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‘Manifest’ review: LI’s Brett Gleason is a true original

Huntington native Brett Gleason's new album is

Huntington native Brett Gleason's new album is "Manifest." Photo Credit: Brett Gleason

Brett Gleason is a true original.

Throughout his new album, “Manifest” (Brett Gleason), the Huntington native tries out different approaches to his particular brand of piano-driven indie rock.

In “Rough Love,” he bounces back and forth between menacing rock verses and a sweet-sounding chorus where he declares, “I’ll break your heart so I can put it back together.”

Sometimes, Gleason sounds radio-ready, especially on the clever rock of “Humane,” where he seems to be updating the melodic drama of Live’s Ed Kowalczyk in his harmonies and delivery, and “Do You Know?,” which starts out as a simple, jangling ballad, but grows increasingly complex. Sometimes, Gleason sounds like he never wants to leave his experiments, like on the frantic “The Urge,” where his limited vocals are distorted and mixed against a bleating horn.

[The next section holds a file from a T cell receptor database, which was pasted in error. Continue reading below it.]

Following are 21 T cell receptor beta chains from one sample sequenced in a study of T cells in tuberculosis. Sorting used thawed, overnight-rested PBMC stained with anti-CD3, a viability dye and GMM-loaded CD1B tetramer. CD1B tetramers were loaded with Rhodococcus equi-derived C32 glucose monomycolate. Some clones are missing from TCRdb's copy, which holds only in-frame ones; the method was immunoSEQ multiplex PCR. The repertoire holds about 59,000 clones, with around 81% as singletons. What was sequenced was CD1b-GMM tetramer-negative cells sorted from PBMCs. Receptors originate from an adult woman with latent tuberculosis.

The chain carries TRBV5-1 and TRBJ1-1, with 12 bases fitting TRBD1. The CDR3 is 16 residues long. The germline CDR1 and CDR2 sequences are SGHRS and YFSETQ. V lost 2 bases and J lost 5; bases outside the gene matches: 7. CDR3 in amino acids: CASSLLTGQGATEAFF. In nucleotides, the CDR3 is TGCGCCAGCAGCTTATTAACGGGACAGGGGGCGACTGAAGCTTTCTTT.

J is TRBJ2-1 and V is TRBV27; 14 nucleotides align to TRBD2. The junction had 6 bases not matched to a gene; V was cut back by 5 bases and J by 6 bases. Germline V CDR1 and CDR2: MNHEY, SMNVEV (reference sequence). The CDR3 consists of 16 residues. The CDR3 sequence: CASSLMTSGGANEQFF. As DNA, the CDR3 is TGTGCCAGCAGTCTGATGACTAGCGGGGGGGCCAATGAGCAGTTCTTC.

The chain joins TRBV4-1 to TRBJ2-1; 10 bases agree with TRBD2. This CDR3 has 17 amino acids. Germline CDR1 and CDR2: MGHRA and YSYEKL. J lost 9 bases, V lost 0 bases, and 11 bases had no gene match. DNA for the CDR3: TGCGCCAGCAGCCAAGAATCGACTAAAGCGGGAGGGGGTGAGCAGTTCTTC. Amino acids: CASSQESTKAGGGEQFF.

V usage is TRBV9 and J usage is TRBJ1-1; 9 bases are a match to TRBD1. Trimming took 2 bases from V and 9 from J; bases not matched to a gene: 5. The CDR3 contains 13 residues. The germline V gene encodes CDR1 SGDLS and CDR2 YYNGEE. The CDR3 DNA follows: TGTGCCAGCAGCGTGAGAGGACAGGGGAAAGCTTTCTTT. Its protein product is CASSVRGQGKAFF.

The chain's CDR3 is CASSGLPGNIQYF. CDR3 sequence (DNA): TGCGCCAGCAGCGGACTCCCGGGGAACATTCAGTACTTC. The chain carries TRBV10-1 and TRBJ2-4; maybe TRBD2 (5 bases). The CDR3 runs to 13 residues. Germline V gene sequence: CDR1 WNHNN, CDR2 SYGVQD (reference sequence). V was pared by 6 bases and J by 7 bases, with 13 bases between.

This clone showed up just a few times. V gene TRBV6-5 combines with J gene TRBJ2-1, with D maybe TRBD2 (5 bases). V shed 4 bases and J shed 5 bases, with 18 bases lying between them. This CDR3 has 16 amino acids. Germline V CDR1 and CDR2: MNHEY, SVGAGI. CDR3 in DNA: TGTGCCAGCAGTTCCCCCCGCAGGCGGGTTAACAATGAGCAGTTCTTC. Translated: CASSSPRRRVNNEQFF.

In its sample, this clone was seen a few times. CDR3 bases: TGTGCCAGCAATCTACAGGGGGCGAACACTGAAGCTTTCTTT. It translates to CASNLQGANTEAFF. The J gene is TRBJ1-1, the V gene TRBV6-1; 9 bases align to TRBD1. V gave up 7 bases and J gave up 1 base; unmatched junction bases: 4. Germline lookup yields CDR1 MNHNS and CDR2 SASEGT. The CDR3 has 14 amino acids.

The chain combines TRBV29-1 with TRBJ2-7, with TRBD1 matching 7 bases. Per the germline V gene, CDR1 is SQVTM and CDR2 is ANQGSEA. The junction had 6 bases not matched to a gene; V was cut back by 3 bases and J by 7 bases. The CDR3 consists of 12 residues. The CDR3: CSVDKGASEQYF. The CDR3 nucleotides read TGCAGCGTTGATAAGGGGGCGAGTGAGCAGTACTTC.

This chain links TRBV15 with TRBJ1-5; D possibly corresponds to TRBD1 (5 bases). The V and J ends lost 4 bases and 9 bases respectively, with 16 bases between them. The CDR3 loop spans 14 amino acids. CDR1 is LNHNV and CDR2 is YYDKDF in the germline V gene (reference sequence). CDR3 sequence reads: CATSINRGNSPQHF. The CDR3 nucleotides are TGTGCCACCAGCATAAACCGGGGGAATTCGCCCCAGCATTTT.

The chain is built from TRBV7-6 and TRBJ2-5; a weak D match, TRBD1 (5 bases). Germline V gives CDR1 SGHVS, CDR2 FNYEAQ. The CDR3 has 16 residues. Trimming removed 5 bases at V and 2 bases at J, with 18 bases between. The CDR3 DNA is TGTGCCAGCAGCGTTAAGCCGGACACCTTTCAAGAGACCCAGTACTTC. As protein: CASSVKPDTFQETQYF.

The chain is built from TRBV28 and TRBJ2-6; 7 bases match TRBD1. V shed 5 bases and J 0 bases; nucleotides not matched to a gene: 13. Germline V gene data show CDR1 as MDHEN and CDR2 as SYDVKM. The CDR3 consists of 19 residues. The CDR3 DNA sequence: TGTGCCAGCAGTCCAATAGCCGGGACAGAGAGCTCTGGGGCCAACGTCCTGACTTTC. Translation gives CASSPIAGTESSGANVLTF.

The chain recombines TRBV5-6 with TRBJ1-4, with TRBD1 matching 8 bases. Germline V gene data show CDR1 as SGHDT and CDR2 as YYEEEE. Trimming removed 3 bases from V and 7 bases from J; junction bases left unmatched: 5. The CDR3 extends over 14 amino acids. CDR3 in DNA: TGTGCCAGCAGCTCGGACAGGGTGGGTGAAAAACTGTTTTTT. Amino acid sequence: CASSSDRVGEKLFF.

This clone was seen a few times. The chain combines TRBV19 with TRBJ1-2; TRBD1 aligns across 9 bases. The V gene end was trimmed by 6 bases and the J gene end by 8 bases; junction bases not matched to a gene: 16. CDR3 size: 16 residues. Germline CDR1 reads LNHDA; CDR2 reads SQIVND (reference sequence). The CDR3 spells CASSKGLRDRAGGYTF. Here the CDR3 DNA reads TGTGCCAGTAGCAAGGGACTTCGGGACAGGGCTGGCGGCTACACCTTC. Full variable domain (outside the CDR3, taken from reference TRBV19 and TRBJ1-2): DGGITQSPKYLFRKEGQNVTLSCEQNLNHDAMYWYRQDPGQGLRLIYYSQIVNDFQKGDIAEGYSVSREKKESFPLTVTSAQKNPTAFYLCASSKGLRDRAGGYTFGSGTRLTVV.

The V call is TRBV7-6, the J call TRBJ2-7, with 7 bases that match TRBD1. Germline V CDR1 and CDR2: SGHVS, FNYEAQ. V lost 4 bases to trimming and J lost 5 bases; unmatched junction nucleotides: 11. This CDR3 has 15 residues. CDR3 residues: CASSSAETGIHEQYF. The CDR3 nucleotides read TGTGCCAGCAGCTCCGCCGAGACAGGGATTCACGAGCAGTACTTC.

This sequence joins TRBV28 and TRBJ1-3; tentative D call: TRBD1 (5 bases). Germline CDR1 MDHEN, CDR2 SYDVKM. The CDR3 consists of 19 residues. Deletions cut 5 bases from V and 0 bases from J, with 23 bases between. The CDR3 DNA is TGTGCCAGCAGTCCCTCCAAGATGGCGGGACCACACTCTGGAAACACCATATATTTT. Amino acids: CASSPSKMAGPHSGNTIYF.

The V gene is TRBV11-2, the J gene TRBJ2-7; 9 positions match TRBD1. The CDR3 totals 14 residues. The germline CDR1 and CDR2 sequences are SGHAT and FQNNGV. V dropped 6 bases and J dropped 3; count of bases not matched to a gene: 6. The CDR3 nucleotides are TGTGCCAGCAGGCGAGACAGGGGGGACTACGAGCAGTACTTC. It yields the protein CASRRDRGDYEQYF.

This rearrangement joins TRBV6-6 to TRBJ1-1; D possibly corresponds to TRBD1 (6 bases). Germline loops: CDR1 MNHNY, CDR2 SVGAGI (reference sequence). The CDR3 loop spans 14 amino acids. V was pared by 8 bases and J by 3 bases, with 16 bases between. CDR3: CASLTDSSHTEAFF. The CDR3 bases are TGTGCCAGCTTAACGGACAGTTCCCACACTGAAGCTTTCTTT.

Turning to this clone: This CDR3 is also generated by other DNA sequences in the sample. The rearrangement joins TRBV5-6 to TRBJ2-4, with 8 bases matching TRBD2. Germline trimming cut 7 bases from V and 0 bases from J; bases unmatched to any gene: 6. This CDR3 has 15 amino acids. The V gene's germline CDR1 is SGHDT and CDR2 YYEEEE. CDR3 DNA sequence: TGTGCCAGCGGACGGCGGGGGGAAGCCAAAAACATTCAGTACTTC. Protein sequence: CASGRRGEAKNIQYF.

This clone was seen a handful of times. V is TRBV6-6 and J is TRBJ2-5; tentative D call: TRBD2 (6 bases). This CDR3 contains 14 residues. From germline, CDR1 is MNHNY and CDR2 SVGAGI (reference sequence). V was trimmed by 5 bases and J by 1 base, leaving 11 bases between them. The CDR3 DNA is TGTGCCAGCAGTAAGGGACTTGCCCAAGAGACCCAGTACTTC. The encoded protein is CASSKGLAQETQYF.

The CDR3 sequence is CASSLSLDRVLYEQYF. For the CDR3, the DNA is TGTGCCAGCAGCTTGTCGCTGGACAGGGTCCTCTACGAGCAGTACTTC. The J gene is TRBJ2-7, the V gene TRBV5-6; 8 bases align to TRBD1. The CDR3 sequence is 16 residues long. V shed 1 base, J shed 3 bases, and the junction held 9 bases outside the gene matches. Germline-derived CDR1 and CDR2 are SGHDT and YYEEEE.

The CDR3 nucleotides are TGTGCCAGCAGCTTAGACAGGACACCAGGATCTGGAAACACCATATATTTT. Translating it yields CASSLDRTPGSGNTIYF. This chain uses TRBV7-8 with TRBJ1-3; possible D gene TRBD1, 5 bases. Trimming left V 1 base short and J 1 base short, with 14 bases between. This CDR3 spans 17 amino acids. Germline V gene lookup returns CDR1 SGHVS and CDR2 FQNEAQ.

The lush single “Expiration Date” shows how Gleason is most successful when he tries to stretch the boundaries of a catchy rock song. It opens like a classic ’70s rocker, with simple, plaintive language, but between the string section flourishes and his pointed phrasing, Gleason sharpens the song’s edges, creating a sound all his own.

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